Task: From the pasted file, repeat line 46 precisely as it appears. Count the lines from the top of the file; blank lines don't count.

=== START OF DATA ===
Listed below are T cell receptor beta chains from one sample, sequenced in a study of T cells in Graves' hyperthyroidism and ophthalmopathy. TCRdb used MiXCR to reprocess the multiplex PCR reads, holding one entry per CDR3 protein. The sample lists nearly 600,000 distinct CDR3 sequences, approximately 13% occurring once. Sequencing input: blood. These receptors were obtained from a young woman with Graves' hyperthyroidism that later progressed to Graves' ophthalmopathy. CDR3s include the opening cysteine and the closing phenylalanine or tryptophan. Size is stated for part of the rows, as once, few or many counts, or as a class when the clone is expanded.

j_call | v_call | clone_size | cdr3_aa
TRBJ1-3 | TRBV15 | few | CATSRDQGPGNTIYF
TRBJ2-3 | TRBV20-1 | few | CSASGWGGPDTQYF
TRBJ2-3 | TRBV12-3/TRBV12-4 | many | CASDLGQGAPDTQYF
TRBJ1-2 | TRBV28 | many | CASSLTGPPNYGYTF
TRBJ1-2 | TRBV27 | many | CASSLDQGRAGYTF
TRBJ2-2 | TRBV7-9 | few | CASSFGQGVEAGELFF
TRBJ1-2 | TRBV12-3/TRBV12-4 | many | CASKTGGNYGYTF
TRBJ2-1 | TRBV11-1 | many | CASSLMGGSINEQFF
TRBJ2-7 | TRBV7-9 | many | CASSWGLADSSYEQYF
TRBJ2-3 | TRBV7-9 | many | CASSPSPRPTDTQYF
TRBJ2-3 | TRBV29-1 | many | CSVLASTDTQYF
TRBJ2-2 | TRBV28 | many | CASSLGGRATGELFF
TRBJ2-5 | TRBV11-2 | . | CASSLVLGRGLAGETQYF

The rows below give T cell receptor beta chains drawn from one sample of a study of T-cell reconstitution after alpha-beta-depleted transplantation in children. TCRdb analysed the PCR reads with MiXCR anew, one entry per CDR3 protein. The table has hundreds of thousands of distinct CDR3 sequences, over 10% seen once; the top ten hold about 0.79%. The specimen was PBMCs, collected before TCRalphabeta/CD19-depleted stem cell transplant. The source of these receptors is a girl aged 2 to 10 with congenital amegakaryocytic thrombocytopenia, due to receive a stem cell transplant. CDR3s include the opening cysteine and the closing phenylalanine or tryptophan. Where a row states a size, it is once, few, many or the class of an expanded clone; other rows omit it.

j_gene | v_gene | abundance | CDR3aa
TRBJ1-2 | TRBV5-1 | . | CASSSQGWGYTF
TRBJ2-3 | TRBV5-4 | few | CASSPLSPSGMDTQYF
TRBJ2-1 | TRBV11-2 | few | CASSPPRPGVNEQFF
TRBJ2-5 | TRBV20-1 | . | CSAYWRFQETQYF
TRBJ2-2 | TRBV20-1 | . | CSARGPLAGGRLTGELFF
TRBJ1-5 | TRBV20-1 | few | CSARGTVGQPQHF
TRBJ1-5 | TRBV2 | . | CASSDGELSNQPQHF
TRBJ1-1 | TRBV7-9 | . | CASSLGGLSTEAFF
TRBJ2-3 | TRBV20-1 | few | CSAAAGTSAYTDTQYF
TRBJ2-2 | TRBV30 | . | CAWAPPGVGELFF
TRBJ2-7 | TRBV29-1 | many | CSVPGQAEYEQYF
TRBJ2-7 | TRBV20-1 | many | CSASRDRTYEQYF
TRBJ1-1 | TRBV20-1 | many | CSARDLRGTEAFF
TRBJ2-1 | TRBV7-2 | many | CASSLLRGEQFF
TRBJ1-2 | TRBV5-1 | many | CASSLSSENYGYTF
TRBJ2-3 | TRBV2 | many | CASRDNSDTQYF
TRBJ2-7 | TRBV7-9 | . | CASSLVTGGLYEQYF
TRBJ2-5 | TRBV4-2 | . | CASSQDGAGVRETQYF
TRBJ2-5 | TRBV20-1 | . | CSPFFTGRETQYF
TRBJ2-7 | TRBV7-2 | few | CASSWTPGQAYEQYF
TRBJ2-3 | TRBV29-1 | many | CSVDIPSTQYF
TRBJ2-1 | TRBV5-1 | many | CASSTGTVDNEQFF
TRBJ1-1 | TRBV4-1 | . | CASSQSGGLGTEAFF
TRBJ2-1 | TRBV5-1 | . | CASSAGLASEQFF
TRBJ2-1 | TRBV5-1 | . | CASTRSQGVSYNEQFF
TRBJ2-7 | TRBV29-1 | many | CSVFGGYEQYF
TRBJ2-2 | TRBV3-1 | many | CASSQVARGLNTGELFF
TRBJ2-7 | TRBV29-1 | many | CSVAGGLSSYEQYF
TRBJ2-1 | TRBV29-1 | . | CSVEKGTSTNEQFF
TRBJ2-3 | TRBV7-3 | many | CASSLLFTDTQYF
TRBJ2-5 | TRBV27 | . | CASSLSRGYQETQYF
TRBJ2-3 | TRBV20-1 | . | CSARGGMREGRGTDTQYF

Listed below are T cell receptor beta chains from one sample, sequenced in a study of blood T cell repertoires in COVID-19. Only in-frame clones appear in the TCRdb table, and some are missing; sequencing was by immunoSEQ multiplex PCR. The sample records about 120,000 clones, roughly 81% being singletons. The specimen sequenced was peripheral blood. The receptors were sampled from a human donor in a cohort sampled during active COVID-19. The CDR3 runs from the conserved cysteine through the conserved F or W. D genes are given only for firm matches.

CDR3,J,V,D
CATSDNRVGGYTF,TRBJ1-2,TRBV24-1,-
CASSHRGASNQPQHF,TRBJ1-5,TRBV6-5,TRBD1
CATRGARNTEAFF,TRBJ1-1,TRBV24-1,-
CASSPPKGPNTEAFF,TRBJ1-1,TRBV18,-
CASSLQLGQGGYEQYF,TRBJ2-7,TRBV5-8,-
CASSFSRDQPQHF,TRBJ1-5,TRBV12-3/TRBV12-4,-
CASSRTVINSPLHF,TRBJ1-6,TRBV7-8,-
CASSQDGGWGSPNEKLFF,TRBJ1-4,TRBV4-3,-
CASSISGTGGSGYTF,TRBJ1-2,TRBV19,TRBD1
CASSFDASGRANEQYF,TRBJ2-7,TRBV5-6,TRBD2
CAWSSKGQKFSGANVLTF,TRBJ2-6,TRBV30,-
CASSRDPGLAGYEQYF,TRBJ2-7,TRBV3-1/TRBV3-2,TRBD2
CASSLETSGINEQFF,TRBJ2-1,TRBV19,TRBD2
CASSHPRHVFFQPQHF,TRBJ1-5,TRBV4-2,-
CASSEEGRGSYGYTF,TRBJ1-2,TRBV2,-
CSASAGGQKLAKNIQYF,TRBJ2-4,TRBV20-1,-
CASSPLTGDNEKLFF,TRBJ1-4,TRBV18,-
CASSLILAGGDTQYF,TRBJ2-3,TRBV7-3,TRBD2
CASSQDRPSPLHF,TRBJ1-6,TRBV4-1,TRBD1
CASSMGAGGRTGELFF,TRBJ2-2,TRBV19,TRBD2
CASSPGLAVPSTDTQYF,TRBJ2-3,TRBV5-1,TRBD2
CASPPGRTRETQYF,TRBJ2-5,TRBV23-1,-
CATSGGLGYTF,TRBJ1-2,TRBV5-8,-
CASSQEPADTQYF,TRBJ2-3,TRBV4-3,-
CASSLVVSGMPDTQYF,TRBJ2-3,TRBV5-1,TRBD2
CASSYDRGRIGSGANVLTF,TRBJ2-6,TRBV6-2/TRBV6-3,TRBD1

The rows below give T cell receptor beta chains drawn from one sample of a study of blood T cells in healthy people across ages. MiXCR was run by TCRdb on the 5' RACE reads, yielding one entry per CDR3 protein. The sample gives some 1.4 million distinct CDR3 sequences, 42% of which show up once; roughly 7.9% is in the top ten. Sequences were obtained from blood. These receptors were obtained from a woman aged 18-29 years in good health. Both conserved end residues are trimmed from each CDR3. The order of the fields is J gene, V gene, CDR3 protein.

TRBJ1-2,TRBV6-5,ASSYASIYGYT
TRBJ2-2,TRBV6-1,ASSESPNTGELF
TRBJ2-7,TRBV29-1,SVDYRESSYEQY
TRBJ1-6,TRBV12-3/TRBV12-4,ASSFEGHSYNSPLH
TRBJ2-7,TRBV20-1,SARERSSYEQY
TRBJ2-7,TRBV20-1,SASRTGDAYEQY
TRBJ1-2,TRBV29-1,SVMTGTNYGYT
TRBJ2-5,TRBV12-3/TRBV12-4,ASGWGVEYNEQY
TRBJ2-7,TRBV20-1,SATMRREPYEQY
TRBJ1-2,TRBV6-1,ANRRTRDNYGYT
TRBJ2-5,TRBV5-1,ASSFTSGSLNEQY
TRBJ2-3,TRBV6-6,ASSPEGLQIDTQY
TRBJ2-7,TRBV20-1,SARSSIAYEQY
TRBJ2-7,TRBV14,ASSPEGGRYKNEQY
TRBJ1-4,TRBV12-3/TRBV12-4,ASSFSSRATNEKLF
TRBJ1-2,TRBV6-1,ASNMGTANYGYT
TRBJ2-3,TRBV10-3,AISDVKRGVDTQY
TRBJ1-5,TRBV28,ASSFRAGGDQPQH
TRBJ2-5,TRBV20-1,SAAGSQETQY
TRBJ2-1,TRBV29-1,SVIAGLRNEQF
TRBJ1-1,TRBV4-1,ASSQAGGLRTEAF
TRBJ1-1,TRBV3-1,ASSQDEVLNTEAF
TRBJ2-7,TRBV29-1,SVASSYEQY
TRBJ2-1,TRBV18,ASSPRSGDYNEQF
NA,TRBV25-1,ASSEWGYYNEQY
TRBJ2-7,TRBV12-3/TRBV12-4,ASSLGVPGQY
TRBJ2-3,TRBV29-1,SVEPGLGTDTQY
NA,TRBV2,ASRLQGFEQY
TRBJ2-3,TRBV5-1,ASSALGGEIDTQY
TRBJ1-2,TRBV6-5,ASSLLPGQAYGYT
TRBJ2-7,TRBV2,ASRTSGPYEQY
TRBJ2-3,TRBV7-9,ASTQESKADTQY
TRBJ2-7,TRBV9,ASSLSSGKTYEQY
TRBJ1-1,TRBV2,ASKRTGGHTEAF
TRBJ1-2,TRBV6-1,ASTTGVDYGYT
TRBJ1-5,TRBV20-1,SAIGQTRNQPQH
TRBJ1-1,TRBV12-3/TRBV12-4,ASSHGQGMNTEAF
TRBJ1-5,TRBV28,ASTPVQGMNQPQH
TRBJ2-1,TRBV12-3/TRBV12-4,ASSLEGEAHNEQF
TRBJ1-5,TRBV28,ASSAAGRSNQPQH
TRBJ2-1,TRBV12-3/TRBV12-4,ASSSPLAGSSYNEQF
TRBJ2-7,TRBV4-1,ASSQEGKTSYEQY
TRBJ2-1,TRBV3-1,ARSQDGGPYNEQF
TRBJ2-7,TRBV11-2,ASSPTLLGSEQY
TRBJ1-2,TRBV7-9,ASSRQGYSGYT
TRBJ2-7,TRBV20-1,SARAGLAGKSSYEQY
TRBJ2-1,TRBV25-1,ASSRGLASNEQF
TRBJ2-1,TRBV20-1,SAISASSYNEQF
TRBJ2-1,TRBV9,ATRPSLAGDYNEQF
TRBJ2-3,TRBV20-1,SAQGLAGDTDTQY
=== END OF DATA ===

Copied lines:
TRBJ2-1 | TRBV29-1 | . | CSVEKGTSTNEQFF